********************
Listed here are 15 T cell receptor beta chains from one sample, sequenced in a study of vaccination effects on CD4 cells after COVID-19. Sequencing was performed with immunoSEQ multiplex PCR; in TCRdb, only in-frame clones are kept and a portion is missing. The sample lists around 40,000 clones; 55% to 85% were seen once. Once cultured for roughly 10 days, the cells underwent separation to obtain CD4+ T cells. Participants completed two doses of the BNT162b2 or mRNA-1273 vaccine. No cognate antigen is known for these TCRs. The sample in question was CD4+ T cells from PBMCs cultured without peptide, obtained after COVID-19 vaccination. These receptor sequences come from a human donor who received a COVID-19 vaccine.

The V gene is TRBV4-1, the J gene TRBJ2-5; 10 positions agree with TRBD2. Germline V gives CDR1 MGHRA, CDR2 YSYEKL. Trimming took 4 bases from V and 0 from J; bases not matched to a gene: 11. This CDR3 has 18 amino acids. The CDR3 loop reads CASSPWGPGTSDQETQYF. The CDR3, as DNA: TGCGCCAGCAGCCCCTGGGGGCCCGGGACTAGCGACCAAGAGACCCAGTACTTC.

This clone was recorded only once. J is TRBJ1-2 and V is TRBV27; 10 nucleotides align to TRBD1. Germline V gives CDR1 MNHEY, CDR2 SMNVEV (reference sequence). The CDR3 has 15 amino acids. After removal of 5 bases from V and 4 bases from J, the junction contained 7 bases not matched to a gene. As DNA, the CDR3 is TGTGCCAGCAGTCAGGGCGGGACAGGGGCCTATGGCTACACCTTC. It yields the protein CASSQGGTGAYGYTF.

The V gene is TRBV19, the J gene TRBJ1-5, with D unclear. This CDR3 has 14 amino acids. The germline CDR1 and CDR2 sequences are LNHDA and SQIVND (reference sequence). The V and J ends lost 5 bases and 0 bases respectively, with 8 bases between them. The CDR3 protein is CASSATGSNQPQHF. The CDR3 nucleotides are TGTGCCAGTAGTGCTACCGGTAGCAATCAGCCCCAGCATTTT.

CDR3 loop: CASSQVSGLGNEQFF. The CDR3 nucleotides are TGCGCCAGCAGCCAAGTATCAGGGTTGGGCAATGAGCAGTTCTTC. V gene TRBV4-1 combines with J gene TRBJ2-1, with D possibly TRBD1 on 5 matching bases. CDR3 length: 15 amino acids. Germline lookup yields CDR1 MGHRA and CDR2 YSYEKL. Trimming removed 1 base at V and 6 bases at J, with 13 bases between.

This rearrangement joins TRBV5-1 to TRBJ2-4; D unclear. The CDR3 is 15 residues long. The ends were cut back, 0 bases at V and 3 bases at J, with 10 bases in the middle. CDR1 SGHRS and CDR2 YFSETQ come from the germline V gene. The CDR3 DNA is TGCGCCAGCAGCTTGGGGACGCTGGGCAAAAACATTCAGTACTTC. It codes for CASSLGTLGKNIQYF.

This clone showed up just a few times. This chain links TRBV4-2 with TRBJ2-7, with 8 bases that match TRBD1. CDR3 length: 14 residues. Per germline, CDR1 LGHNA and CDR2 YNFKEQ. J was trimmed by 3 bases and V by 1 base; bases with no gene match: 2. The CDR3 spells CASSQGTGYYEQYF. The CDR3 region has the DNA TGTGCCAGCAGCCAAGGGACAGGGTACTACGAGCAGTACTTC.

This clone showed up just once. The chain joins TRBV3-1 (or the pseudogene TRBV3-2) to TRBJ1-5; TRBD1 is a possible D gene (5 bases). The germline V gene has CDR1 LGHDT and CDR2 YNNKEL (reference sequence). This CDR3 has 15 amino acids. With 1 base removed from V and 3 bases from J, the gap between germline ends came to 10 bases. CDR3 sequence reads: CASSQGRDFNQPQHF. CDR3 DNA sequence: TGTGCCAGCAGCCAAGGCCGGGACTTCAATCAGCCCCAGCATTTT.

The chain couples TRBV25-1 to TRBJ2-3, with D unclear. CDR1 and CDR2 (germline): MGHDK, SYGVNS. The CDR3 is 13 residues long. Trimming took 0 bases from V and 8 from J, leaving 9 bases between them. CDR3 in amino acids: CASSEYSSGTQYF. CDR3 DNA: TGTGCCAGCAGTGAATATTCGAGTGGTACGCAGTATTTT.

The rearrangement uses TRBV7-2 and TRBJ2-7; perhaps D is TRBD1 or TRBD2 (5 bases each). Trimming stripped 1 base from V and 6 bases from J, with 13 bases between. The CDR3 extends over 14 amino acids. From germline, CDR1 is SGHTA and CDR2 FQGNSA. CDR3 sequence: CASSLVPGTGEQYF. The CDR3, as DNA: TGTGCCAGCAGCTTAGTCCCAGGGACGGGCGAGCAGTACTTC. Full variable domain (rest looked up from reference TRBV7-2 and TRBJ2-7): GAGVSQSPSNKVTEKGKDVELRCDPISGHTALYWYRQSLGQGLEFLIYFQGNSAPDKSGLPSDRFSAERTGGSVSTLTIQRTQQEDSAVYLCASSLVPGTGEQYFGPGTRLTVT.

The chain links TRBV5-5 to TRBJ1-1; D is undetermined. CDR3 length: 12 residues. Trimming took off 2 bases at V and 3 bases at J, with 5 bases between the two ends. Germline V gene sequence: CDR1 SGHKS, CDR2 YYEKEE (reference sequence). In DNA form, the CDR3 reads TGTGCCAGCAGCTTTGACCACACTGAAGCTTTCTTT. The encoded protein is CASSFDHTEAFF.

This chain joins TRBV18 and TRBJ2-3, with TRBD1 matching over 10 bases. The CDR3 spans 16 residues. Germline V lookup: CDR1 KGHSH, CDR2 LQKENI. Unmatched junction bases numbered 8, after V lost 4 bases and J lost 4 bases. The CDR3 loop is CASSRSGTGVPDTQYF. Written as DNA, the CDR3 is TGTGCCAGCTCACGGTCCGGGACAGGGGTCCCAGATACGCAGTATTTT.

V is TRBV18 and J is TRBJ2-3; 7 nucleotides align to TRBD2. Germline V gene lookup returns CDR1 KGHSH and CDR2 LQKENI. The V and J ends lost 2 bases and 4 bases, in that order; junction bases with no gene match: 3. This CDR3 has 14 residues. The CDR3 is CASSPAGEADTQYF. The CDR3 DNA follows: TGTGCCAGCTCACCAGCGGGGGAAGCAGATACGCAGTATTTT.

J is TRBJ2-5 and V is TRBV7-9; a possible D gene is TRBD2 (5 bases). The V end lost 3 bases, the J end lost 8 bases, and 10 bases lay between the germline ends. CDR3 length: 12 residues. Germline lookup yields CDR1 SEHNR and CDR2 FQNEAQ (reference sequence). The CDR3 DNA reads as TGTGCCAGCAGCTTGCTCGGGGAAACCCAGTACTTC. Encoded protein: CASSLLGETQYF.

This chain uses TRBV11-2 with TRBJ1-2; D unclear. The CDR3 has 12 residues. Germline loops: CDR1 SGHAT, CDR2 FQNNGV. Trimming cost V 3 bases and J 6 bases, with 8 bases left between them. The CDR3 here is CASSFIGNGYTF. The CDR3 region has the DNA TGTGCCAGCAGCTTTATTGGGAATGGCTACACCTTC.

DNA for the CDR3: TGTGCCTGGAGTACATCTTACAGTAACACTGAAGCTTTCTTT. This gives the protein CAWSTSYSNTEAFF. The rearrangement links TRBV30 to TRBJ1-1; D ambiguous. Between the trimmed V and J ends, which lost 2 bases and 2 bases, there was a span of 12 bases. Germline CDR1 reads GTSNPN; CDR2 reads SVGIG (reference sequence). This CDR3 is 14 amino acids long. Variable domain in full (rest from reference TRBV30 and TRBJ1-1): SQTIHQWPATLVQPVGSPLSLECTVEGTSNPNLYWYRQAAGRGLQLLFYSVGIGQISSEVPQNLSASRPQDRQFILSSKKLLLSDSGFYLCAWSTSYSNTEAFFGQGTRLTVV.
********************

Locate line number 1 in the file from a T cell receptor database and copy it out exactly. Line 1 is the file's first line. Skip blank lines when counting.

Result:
Listed here are 15 T cell receptor beta chains from one sample, sequenced in a study of vaccination effects on CD4 cells after COVID-19. Sequencing was performed with immunoSEQ multiplex PCR; in TCRdb, only in-frame clones are kept and a portion is missing. The sample lists around 40,000 clones; 55% to 85% were seen once. Once cultured for roughly 10 days, the cells underwent separation to obtain CD4+ T cells. Participants completed two doses of the BNT162b2 or mRNA-1273 vaccine. No cognate antigen is known for these TCRs. The sample in question was CD4+ T cells from PBMCs cultured without peptide, obtained after COVID-19 vaccination. These receptor sequences come from a human donor who received a COVID-19 vaccine.